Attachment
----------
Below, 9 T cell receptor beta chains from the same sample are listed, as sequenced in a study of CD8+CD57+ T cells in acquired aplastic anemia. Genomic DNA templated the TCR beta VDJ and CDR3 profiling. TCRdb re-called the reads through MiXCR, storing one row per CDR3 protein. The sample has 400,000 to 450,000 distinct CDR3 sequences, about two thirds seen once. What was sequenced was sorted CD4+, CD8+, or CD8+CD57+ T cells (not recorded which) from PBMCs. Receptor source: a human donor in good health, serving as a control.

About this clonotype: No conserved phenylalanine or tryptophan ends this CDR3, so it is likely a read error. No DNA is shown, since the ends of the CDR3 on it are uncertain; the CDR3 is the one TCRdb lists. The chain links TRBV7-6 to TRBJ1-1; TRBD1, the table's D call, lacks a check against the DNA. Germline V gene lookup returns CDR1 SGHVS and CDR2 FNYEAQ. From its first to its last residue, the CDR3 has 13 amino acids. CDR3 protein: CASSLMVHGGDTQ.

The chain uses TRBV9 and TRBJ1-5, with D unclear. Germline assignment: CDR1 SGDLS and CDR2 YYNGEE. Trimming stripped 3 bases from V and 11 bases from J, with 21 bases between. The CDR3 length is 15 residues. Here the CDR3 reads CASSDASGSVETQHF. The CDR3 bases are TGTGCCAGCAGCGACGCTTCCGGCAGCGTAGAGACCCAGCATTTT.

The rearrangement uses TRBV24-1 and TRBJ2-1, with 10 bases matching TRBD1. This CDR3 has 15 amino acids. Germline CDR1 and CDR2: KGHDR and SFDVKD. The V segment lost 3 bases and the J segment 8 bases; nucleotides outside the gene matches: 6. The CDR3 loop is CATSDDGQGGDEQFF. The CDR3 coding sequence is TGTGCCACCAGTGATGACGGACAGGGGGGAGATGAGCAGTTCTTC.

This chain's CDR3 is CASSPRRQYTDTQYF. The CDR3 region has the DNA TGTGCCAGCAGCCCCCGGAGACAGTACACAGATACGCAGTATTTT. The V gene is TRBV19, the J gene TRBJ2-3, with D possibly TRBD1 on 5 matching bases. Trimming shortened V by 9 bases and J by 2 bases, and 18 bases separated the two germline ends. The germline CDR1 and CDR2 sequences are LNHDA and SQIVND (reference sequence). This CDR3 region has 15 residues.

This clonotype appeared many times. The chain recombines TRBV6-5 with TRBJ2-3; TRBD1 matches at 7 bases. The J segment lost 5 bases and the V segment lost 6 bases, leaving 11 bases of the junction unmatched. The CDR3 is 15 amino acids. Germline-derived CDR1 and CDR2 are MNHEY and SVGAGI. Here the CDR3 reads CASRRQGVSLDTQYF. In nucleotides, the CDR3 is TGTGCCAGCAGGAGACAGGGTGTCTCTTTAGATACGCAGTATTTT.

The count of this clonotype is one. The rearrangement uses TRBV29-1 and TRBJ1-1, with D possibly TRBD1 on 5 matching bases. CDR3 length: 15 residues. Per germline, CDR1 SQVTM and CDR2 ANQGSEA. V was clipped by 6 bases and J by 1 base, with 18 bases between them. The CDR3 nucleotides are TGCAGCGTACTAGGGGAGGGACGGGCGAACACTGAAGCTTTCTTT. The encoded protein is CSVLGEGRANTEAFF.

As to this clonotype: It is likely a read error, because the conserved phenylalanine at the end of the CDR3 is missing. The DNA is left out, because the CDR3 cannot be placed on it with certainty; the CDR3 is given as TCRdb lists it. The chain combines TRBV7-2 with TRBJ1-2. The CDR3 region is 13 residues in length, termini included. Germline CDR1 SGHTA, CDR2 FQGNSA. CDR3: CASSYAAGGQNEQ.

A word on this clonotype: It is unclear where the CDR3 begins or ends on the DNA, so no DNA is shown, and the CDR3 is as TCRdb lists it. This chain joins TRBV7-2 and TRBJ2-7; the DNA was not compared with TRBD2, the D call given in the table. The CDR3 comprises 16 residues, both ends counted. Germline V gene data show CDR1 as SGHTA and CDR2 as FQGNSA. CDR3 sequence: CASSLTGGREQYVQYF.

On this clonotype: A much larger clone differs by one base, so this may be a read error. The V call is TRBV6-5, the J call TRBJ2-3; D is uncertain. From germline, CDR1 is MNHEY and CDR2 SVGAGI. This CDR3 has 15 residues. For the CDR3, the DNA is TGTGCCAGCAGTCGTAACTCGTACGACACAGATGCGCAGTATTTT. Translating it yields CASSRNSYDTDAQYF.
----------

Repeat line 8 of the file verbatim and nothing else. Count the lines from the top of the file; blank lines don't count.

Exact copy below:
As to this clonotype: It is likely a read error, because the conserved phenylalanine at the end of the CDR3 is missing. The DNA is left out, because the CDR3 cannot be placed on it with certainty; the CDR3 is given as TCRdb lists it. The chain combines TRBV7-2 with TRBJ1-2. The CDR3 region is 13 residues in length, termini included. Germline CDR1 SGHTA, CDR2 FQGNSA. CDR3: CASSYAAGGQNEQ.